Two other knives you probably won’t need are a boning knife and a filleting knife. And guess what you’ll do with these knives? Bone and fillet! Now, let me tell you how often I use my boning and filleting knives. About once a year, if that. Bottom line is if I need something boned or filleted, I will have my butcher take care of it for me. Why? Is it because I don’t know how to do it or because I’m lazy? The answer is both. I can painstakingly bone a chicken breast or another piece of meat and I can fillet, too. But not well. This is why we ask the butcher to do it. This is what he does for a living and you don’t. Besides, you have other things to do besides boning and filleting meat or poultry don’t you? I’m glad we discussed this. So for the sake a full set of knives, make sure you have your boning and filleting knives. We’ll all sleep better at night knowing you have a complete set.
Use Your Knives
So now you’re asking me how to use that santoku or French knife–the big one. Okay, believe it or not, this is easy. First off, you will need to use both hands, one for holding whatever it is that you’re cutting (that will be the opposite hand you will be cutting with) and the hand that you are going to cut with. The hand that holds the food we will be transforming temporarily into a claw. Yes, a claw. Why a claw? Glad you asked. Because when you are holding the food in a claw-like fashion, if your knife accidentally gets too close to your fingers, the worst that will happen is your fingers will get too close a shave, but you won’t be losing any digits to the santoku!
Now as far as making the chopping go smoothly and quickly like they do on Food TV; that just requires a rhythm, which will come as you get better at chopping. The idea is to “rock” the blade slightly as you chop. This will build a rhythm and eventually, your speed. Next time you’re watching the Food Network, pay attention as Emeril chops effortlessly. He’s got his claw going; he’s a-rockin’ and a-choppin”, the whole thing is an art form. Remember though, you’re not Emeril. Go easy and slow and be careful. These are sharp knives we’re working with here, not rubber spatulas.
Keep your knives sharp (use a steel, not a “knife sharpener”) and hold the knife at 25 degree angle, move the blade down one side of the steel, than on the other. Make sure you do both sides evenly. I always count when I do my knives. If this makes you nervous, go to a good quality-cooking store and have them show you how, they’re happy to oblige! Just remember, dull knives are what cause accidents. Stay safe and enjoy cooking!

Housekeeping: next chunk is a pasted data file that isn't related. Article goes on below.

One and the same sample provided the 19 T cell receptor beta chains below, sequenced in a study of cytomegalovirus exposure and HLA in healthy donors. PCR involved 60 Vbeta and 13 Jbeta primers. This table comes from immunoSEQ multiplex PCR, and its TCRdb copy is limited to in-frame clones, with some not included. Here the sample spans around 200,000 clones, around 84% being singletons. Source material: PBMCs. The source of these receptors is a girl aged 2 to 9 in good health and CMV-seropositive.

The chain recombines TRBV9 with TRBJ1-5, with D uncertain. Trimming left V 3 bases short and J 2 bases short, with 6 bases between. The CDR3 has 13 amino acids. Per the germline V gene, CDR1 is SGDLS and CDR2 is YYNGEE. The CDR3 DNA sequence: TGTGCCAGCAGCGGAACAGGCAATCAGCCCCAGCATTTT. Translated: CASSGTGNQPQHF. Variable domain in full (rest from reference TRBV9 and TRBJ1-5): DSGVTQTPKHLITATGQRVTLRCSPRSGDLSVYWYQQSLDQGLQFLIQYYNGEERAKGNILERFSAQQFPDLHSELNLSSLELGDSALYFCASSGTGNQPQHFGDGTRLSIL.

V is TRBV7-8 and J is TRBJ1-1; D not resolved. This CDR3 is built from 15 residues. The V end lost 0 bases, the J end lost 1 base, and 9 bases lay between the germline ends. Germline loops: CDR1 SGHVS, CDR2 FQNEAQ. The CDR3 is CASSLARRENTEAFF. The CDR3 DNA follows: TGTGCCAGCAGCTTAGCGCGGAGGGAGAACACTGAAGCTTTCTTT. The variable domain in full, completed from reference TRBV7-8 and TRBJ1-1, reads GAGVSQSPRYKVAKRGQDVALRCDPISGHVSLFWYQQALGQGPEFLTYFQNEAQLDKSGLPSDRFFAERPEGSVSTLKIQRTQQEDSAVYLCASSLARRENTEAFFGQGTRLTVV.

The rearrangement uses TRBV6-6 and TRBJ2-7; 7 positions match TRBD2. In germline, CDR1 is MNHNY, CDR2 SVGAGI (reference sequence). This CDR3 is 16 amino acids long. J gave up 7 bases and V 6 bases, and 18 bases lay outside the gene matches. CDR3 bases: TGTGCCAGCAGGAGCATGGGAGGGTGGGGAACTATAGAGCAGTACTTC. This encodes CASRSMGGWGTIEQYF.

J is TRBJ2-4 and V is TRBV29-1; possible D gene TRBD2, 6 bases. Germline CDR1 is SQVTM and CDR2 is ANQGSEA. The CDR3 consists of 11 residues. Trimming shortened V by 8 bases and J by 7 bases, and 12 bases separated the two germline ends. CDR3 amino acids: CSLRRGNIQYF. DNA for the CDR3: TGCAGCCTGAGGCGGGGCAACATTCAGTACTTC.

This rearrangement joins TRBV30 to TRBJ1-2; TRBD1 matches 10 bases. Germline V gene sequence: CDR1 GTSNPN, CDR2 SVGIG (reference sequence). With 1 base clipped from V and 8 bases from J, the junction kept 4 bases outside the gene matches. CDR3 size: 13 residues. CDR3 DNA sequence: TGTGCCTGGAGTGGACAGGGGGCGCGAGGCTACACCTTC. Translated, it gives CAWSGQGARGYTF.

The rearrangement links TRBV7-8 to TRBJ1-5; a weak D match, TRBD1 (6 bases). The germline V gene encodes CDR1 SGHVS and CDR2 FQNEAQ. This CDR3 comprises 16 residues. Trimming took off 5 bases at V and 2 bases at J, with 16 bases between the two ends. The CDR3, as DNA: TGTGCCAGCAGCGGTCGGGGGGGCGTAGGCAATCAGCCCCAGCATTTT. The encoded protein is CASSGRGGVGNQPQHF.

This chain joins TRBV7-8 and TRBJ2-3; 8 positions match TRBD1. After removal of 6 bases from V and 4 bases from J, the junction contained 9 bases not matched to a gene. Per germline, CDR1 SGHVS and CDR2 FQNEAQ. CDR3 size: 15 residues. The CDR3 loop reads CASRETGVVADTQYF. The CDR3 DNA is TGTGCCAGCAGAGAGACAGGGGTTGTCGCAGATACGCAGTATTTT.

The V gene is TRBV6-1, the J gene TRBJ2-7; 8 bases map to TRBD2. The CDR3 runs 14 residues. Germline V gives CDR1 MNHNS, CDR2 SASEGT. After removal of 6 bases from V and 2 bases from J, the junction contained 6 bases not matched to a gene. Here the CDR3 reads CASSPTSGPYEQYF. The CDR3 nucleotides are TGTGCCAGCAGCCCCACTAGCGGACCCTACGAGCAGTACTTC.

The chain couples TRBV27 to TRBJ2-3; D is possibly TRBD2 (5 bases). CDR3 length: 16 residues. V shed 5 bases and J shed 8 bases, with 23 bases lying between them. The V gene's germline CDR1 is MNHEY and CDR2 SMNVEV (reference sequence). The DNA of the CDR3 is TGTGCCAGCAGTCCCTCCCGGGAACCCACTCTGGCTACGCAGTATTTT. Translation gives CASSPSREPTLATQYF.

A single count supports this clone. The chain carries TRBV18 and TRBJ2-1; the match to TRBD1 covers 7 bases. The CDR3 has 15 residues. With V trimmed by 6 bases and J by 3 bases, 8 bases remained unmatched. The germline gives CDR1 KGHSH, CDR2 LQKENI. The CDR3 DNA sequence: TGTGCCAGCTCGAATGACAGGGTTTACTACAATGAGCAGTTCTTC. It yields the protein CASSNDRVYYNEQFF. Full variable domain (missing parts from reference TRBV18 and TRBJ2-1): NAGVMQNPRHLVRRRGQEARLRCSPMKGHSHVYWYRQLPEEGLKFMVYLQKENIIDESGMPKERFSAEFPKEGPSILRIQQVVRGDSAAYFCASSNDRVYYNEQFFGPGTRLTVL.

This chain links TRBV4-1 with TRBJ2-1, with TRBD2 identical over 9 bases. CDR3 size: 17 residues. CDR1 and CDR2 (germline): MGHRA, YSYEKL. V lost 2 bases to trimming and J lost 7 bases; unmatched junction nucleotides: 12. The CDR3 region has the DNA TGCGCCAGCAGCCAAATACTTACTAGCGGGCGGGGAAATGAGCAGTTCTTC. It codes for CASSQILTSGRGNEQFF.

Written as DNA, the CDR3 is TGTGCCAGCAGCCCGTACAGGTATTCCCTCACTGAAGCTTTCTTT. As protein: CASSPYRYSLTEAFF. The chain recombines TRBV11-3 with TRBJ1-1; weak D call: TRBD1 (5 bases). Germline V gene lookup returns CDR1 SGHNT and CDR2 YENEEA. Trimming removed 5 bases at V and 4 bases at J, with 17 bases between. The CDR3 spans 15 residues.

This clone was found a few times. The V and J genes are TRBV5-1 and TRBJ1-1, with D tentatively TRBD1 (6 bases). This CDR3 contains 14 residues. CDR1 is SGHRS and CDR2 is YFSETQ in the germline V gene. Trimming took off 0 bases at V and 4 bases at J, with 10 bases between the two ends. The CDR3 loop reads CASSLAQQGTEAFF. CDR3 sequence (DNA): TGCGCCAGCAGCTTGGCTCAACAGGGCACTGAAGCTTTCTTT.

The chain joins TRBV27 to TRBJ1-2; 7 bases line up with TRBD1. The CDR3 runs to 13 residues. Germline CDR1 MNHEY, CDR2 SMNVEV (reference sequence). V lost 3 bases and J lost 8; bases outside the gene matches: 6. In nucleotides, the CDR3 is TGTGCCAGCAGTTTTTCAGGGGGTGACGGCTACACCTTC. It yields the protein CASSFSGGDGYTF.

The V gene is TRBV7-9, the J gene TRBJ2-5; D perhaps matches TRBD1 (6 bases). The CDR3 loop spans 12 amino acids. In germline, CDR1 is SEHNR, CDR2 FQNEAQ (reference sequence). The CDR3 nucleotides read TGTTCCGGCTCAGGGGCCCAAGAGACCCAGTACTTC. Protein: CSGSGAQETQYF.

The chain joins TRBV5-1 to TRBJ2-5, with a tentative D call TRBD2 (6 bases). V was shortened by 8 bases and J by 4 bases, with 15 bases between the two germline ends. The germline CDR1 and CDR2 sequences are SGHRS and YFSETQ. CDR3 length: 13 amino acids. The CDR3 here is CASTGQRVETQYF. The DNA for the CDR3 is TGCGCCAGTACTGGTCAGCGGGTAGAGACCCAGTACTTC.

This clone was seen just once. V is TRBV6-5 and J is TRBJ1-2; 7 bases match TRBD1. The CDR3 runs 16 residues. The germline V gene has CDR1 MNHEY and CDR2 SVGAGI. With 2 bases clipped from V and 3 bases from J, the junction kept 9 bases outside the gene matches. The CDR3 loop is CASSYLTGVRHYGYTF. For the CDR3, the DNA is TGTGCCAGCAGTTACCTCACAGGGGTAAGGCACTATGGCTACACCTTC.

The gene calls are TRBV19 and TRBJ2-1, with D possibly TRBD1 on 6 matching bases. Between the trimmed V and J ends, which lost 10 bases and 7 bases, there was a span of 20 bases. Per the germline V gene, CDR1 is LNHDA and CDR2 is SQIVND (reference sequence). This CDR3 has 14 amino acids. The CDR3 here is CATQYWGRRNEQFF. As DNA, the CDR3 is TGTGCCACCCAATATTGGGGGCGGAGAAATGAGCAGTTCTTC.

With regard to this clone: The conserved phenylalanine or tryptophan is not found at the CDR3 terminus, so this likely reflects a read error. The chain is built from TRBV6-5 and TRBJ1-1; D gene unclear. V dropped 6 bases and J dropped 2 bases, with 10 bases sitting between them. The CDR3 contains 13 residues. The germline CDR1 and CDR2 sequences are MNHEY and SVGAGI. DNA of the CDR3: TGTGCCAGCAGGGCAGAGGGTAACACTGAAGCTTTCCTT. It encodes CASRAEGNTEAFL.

A lifestyle of poor diet and lack of exercise kills about 400,000 Americans every year—that’s as many who have died from smoking, can you imagine?? And that’s only Americans—this number does not count the rest of the world that eats poorly and neglects to exercise! YIKES!
It’s a tough world out there and today’s grocery store is no exception. Here are some tips to navigate the grocery store successfully and buy the healthy foods you need and avoid the unhealthy ones that could kill you! Healthy foods don’t need to bankrupt you or make you spend untold hours in the kitchen. Here are some tips for getting healthy happening in your kitchen today:
1) Fast Food. Look for stuff that is fast and easy to make, like sweet potatoes (stab, bake, eat). Cheap eats, massively good for you and filling.
2) Go Green. Baby spinach is fast-food friendly too. Not as cheap as sweet ‘taters, but worth the cost of admission! I like mine stir-fried (little bit of olive oil and lotsa garlic!) and in salads.
3) Brown Rice. You can make a vat of this stuff (if you’re not eating Paleo that is), scoop into individual freezer bags and freeze for later use if time is of the essence. Having a box of quick cooking brown rice at home isn’t a bad idea either, but the long cooking stuff is much less expensive.
4) Grow Your Own. Having a veggie garden is a lot easier than you think. Check out www.squarefootgardening.com for a plan for nearly everyone!
5) Thirst Out. Water is about as economical as it can get. If you want clean and fresh water, check out different water purifiers and start pile driving the water. Cheaper than anything else you can drink!
6) Seasonal Stuff. Buy in season (summer is the time to find cheap watermelon, not the middle of winter), buy locally when at all possible and buy organically if you can.
7) Garlic and Onions. Very inexpensive and will ratchet up the flavor and potency of nearly anything you make, not to mention the antioxidant factors as well. Keep them on hand!
8) Read Labels. And remember, if you have to spend 10 minutes deciphering a food’s label with unpronounceable chemical additives and you have no earthly idea what they are, your body doesn’t know what they are either. Not only that, but you’re going to pay for those expensive chemicals at the cash register and in your own health. Skip anything with fake colors, flavorings or “flavor enhancers”…they all ROB you of your health!
9) Eat your veggies. Go heavy on the veggies. In the summer, we have fresh tomato sauce on zucchini “pasta” with chopped fresh oregano. You can throw in a cooked chicken breast and you have a complete meal. I grow tomatoes, zucchini and oregano in my garden and the whole meal is divine!
10) Beans, Beans. A healthy, yet frugal food, (skip this tip if you eat strictly Paleo) dried beans need to be soaked, cooked and then can be made into a multitude of cheap eats, from soups to chilis to salad.
Don’t become a statistic and please don’t think healthy food is out of your reach or budget! It’s not hard, it’s enjoyable and the cool thing about eating healthy, grown in the ground food is you always know what you’re eating—no labels necessary!
PS – Want to make grocery shopping even easier? Check out Dinner Answers to make your meal planning and shopping list in a flash!